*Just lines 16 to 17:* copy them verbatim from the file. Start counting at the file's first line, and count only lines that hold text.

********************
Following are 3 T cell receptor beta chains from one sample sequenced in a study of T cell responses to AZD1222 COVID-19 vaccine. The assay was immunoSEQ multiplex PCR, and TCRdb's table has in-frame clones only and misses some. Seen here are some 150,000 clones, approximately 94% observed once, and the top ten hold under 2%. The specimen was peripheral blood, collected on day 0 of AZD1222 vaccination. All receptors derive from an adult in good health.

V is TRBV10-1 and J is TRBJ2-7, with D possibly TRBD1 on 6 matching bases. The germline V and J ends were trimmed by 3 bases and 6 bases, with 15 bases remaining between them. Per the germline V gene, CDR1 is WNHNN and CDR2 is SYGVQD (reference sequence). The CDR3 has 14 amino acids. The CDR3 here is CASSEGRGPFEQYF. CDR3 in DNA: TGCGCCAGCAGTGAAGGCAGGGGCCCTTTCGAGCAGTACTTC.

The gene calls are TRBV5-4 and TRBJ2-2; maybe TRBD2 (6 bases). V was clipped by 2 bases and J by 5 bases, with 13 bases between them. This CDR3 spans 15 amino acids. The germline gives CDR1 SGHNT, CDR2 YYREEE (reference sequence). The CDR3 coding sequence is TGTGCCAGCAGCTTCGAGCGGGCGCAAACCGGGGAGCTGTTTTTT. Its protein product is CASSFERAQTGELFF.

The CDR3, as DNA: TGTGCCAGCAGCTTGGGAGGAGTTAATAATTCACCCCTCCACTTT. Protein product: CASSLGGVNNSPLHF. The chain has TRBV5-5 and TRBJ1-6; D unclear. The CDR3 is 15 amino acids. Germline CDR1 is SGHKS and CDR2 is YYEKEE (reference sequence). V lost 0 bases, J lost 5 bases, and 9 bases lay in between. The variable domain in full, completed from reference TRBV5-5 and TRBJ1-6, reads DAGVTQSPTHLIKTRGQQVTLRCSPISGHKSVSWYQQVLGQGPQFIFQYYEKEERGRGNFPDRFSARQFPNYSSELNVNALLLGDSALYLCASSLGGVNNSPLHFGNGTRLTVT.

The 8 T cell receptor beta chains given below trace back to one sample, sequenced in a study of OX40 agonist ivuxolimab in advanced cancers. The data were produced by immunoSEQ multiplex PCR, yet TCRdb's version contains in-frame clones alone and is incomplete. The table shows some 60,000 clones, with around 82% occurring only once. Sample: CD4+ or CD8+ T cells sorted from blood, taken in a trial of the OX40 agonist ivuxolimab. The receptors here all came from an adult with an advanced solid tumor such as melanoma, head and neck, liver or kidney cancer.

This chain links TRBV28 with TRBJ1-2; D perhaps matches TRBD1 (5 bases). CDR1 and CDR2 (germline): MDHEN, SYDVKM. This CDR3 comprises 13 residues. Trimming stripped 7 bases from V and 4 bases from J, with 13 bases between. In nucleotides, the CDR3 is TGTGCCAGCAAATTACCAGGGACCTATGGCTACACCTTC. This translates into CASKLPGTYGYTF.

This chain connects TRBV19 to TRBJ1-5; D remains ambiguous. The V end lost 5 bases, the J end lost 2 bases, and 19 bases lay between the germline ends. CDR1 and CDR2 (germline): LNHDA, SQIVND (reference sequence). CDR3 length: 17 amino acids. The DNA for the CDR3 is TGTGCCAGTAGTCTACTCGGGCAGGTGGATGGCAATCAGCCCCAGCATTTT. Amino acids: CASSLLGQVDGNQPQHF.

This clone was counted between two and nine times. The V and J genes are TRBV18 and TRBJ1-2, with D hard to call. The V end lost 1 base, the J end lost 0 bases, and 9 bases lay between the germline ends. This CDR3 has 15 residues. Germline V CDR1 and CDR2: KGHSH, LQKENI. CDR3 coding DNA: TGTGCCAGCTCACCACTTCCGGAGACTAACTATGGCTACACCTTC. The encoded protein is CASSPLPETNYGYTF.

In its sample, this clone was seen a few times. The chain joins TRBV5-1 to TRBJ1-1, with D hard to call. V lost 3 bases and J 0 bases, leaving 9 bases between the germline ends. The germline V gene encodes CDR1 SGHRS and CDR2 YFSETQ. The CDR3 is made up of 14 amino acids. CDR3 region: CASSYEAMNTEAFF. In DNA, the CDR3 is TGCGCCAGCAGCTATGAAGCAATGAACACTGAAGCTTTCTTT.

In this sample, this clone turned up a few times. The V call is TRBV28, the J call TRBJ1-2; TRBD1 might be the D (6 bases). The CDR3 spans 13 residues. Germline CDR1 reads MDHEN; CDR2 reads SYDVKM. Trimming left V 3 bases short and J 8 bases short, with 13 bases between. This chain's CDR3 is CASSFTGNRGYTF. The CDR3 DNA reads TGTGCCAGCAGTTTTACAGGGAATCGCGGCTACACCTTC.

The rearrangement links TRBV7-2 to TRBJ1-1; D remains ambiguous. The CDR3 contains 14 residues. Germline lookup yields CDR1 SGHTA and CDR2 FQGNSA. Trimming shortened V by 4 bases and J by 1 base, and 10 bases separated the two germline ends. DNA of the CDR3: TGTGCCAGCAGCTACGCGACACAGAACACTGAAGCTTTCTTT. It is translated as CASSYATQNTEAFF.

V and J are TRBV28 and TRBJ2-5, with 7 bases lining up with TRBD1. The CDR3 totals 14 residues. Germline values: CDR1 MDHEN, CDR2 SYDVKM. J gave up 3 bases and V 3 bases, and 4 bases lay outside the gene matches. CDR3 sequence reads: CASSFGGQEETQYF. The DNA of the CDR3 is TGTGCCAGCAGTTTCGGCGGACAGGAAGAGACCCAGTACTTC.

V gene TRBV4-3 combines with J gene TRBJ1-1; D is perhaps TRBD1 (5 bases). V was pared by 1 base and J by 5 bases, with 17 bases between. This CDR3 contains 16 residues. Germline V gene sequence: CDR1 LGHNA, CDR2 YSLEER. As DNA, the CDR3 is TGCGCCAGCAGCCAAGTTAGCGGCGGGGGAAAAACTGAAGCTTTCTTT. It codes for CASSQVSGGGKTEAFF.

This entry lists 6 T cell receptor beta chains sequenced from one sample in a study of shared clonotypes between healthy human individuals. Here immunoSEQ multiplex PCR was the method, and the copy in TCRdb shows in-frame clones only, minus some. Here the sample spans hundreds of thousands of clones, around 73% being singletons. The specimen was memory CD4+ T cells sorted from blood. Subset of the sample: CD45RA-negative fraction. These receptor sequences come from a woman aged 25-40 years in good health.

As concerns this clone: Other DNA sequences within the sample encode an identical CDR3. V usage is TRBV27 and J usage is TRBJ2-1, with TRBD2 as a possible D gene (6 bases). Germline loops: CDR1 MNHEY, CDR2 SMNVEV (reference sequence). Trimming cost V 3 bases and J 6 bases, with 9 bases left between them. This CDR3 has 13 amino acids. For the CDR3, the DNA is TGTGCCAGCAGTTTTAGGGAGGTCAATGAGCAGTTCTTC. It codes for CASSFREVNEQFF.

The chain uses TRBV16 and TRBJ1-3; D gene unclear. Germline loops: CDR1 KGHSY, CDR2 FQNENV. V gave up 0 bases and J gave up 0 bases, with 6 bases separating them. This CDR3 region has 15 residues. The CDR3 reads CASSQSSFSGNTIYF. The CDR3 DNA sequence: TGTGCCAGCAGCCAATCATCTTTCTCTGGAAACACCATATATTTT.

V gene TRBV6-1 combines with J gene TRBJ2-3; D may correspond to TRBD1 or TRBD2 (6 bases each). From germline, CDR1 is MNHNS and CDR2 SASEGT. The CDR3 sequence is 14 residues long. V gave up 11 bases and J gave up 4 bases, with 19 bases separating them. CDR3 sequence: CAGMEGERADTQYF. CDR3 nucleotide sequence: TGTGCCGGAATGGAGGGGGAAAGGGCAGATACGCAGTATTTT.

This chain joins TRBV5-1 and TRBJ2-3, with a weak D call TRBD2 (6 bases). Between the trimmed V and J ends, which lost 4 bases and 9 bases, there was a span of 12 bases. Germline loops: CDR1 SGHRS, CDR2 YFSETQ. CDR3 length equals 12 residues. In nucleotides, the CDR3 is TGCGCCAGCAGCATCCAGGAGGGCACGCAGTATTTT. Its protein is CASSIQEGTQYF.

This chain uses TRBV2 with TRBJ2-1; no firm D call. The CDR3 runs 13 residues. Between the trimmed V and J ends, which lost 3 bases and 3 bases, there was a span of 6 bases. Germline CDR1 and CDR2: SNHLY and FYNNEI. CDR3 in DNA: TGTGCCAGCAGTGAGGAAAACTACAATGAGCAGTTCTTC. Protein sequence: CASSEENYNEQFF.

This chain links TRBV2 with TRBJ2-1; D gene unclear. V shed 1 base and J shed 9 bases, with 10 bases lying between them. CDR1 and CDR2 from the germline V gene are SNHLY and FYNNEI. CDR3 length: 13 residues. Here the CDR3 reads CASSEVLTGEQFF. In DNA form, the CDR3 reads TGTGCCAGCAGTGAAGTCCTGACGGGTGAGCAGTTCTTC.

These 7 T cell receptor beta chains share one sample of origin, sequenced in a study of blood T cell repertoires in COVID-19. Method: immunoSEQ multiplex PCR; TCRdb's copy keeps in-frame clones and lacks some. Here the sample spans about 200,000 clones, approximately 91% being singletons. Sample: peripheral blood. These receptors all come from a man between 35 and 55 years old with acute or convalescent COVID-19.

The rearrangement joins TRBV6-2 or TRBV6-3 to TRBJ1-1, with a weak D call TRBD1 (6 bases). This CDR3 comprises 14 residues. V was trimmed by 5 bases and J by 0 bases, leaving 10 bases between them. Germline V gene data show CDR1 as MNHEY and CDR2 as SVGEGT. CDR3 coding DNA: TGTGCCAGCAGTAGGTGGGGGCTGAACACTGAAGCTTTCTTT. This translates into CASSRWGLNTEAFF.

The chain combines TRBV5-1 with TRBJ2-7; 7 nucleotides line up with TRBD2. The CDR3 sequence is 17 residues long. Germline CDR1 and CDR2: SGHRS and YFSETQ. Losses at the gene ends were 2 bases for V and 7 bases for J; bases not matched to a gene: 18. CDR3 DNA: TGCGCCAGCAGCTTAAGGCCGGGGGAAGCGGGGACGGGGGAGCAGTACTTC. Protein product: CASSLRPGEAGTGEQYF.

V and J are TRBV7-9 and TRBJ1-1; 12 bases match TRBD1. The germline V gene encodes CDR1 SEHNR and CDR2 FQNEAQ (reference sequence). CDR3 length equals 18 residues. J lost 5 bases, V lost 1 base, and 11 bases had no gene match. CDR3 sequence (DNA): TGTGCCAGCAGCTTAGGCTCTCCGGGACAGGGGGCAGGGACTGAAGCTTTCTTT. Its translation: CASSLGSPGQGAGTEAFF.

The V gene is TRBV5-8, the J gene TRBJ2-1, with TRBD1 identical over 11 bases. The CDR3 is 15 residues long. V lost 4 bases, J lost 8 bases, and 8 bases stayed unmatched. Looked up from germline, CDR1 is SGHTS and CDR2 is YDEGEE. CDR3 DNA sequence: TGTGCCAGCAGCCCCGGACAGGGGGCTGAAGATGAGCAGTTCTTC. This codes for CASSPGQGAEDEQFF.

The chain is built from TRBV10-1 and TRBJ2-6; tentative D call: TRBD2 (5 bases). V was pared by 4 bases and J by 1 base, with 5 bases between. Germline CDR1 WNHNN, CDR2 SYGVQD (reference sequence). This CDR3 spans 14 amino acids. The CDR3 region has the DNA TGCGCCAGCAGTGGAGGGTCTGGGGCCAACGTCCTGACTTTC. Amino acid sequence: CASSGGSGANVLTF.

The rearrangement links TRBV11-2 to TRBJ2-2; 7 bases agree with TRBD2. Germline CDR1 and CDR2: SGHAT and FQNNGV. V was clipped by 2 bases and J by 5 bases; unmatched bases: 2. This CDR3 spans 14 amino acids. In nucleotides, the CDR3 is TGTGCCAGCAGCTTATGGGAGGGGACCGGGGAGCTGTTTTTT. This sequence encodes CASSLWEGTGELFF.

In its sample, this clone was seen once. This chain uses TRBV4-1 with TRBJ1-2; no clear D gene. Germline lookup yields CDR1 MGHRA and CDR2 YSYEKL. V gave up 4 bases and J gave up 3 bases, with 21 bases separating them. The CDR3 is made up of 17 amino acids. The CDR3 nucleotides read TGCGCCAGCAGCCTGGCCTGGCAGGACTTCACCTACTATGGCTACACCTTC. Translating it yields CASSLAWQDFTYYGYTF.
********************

The chain uses TRBV16 and TRBJ1-3; D gene unclear. Germline loops: CDR1 KGHSY, CDR2 FQNENV. V gave up 0 bases and J gave up 0 bases, with 6 bases separating them. This CDR3 region has 15 residues. The CDR3 reads CASSQSSFSGNTIYF. The CDR3 DNA sequence: TGTGCCAGCAGCCAATCATCTTTCTCTGGAAACACCATATATTTT.

V gene TRBV6-1 combines with J gene TRBJ2-3; D may correspond to TRBD1 or TRBD2 (6 bases each). From germline, CDR1 is MNHNS and CDR2 SASEGT. The CDR3 sequence is 14 residues long. V gave up 11 bases and J gave up 4 bases, with 19 bases separating them. CDR3 sequence: CAGMEGERADTQYF. CDR3 nucleotide sequence: TGTGCCGGAATGGAGGGGGAAAGGGCAGATACGCAGTATTTT.